In the comments of my post on reality and Golden Age Detective fiction from last Saturday, Harry shared his frustration with the solution to Murder on the Marsh (1930) by John Ferguson — it’s very spoilerific, be warned (though it also sounds terrible, so…) — and I in turn recounted a couple of awful solutions to locked room short stories in sympathy. Because, let’s face it, we’ve all read some stinkers in our time, haven’t we?
Contrary to what the books may tell us, the father of Ellery Queen, detective, is not Inspector Richard Queen but instead Philo Vance, the dilettante amateur wise-arse detective created by S.S. van Dine. I’m not claiming this is an original observation — far from it — but reading the second novel to feature the Queens and the first in which Ellery actually solves the case (he has a very small hand in their debut, The Roman Hat Mystery) it’s interesting to realise just how heavily Dannay and Lee were leaning on van Dine at this point of their careers.
Every so often, a novel is adopted by more mainstream fiction when it is in fact pure genre. Typically the result of this is that those of use who read the good stuff in our own genre have to put up with a ripple of brouhaha while we’re lectured by the broadsheet darlings as they fall over themselves to recommend something as inventive or ingenious when in fact we’ve read three books more inventive or ingenious in the last month alone (or, worse, phone someone in to explain incorrectly to others who don’t know any better). In SF, say, we’ve recently been subjected to Hugh Howey’s Wool trilogy which is…well, every single cliché you can name and about as awful as you’d expect, but it especially seems to be happening more and more in crime fiction.
Sometimes someone is so taken with a book that you can’t help but stop and take notice yourself. So when TomCat was full of praise for this impossible crime, it hopped up my TBR pile with the effortlessness of a mountain goat on an escalator. I was promised audacity, and I love a bit of authorly audaciousness where an impossible crime is concerned — indeed, the boldness of such schemes as employed in John Dickson Carr’s The Man Who Could not Shudder (1940) orJohn Saldek’s Invisible Green (1977) make them firm favourites of mine, and if a book of this ilk has chutzpah enough to make TomCat and John Norris sit up and pay attention, then surely you must be onto a good thing.
I know, I know, it looks like I’ve forgotten my brief for this blog, but I haven’t. This is something I’ve been mulling for a little while, and I wanted to raise it here to see whether it’s been worth my time.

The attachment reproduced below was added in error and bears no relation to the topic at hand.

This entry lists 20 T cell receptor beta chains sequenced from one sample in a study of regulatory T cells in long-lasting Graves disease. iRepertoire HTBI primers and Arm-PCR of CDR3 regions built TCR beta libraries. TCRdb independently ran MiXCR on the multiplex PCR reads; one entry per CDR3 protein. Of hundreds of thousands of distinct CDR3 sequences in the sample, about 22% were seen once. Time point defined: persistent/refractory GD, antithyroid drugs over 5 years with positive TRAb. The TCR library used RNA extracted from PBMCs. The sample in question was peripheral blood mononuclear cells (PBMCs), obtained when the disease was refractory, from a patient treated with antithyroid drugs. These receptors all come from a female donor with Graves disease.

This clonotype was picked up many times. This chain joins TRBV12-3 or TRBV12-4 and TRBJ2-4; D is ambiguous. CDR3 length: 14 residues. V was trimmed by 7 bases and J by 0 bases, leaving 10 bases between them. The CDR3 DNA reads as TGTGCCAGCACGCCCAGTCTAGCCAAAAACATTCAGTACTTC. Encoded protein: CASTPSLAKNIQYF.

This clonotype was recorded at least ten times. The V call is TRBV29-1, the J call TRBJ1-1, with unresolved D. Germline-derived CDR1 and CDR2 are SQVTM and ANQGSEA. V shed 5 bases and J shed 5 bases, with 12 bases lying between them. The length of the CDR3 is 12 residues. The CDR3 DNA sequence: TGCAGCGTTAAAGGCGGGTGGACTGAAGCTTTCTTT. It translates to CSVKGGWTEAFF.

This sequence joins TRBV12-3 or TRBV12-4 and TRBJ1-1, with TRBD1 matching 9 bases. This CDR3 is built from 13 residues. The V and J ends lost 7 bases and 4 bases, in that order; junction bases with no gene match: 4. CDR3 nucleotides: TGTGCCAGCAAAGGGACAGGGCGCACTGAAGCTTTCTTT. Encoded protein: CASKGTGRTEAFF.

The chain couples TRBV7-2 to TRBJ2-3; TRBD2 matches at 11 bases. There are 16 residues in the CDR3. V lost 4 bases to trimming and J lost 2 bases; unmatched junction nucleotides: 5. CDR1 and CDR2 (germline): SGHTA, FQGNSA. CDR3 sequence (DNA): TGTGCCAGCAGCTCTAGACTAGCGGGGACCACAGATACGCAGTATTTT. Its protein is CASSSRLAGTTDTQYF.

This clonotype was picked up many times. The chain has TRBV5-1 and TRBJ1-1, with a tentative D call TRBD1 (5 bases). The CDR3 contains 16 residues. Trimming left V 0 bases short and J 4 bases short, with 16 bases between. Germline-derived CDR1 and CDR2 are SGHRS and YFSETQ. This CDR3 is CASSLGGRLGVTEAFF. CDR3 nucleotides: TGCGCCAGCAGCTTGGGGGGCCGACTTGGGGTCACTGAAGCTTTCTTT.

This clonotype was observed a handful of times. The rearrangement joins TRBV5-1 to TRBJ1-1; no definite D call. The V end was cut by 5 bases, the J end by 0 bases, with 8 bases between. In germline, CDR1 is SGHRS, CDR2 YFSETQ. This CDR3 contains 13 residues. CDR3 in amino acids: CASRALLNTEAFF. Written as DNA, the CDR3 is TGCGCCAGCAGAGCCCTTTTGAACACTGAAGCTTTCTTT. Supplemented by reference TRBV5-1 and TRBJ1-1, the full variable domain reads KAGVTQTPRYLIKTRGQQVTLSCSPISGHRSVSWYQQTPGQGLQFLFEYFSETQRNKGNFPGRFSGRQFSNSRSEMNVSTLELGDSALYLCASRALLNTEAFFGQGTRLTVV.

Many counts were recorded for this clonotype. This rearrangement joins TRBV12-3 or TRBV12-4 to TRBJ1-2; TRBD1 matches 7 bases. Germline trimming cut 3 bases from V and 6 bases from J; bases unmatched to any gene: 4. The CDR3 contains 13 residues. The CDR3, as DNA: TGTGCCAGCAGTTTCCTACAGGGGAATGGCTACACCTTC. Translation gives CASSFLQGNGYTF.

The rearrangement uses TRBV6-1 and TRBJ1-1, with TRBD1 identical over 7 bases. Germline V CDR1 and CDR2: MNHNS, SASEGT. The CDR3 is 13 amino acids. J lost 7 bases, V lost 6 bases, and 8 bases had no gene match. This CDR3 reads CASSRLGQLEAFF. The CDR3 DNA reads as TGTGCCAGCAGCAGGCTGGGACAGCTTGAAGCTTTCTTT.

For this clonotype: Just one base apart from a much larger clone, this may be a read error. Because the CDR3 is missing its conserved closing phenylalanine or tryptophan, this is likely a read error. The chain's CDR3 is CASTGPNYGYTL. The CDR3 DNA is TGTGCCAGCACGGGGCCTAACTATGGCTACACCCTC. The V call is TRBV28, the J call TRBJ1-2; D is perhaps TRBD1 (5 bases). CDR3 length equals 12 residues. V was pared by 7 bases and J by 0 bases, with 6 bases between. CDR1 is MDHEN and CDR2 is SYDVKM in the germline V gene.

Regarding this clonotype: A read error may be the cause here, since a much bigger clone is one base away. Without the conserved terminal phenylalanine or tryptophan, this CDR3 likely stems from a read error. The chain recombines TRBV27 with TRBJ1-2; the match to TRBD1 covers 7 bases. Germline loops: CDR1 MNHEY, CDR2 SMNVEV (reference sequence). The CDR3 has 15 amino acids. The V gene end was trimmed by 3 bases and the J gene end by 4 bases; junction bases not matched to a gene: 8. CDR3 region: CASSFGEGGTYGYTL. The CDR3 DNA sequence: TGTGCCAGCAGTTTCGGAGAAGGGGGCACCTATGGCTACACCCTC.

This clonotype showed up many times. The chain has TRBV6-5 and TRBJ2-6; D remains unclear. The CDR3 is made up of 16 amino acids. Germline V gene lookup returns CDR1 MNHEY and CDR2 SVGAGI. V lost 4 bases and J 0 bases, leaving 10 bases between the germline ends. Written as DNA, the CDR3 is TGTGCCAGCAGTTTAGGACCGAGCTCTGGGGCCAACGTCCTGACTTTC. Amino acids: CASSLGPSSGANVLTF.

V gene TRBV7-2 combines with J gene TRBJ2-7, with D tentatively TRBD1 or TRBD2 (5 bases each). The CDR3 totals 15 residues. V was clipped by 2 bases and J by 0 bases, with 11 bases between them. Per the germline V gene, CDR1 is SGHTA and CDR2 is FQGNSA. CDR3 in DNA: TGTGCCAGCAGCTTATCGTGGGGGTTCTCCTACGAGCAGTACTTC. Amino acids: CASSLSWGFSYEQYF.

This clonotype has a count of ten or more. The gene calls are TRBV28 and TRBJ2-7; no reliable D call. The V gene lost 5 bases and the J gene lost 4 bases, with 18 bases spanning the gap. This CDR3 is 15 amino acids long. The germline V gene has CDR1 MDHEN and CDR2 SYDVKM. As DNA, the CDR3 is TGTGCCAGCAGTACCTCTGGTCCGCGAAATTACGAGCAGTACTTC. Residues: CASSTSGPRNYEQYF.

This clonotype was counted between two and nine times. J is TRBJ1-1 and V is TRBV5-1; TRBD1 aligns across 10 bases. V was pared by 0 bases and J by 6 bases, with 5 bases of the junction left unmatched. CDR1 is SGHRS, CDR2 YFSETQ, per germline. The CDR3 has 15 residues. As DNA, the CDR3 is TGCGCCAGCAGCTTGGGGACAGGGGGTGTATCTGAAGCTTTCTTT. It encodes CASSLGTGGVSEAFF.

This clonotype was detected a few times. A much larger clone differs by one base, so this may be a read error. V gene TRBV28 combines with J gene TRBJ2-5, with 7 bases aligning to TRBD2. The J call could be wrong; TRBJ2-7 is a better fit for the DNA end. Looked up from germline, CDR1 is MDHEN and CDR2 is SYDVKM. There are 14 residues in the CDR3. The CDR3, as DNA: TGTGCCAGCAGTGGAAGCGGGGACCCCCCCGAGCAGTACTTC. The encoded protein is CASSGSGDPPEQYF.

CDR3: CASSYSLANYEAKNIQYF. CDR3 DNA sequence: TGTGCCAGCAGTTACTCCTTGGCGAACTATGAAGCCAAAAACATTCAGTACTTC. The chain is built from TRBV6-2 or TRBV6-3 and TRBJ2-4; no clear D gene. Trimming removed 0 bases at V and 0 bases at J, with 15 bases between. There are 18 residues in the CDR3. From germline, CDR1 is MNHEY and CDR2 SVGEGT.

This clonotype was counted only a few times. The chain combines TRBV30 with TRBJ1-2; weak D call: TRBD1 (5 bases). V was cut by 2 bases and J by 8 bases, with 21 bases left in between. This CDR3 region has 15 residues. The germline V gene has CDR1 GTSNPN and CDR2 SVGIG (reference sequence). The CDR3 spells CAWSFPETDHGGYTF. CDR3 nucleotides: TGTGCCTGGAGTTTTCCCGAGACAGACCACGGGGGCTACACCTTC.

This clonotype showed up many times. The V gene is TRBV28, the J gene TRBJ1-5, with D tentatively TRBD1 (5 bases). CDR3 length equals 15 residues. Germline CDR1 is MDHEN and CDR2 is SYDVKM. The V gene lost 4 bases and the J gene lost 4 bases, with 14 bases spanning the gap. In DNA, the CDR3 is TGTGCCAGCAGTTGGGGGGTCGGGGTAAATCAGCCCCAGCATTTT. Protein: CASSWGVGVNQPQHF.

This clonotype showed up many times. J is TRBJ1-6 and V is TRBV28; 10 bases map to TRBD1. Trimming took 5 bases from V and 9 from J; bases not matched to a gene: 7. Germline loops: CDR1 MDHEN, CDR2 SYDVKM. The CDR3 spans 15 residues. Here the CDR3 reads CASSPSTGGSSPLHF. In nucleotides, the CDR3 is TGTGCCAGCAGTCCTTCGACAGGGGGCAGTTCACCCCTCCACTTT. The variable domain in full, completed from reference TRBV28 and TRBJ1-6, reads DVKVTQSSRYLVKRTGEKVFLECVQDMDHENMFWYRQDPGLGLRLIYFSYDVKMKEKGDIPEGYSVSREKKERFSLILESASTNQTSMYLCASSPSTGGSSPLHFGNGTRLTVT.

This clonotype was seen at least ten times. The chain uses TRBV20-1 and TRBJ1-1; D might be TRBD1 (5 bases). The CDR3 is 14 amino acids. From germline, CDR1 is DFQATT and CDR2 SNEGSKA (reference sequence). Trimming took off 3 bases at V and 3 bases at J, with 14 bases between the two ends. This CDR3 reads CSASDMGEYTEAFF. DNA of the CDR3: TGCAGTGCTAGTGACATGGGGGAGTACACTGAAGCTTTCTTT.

I don’t read many living authors — not intentionally, it’s just that the current trend of a lot of fiction doesn’t intersect with my tastes very often — and so I’m saved the concern of how they comport themselves on a daily basis and how this impacts my feelings about them. But following a comment by Dan at The Reader is Warned about a comment made by John Dickson Carr in She Died a Lady (1943), I got to thinking about the above question.
Aware of my fondness for the programme itself and an impossible crime in general, people keep asking me what I thought of the recent Jonathan Creek Christmas special ‘Daemons’ Roost’. And I keep having to relive it by telling them. The only sane response is therefore to write it all down here and direct all future enquiries to this post on my blog (which might at least get me some readers…). I apologise in advance. This is not going to be pretty.
Writing a decent novel of detection is difficult enough, as evinced by the fact that the form virtually died out by the 1960s, so taking the classic detective story and turning into a pastiche of itself is even harder again — it has to be both a story of crime and detection and a cunning vehicle for transcending the tropes thereof while simultaneously wallowing in them. Leo Bruce did this near-perfectly in Case for Three Detectives (1936) and a great many luminaries of the form dipped their toe into such conceits with aspects of their books, plots, or characterisation, but for a full-length novel to take this on successfully is something of a challenge that it would be beyond the abilities of most mortals.
Sometimes it can be difficult to know where to start. C. Daly King’s third detective novel Obelists Fly High is such a time in my life. Is it good? No. Is it terrible? Yeah, it probably is. Now I have to explain that, and give examples from the text to back up my opinions, and it should all just fall into place. But it’s not simply a case of hurling invective at King and his attempts, because in some regards this is very clever — well, no, there’s one development, at the start of the fourth…section (they’re not really chapters) which borders on the very canny indeed. At the same time, I really did not enjoy reading this; it is hideously overlong, here’s a competent short novella in here at best, but explaining why is going to be like nailing jam to the ceiling. Ah, well, here goes…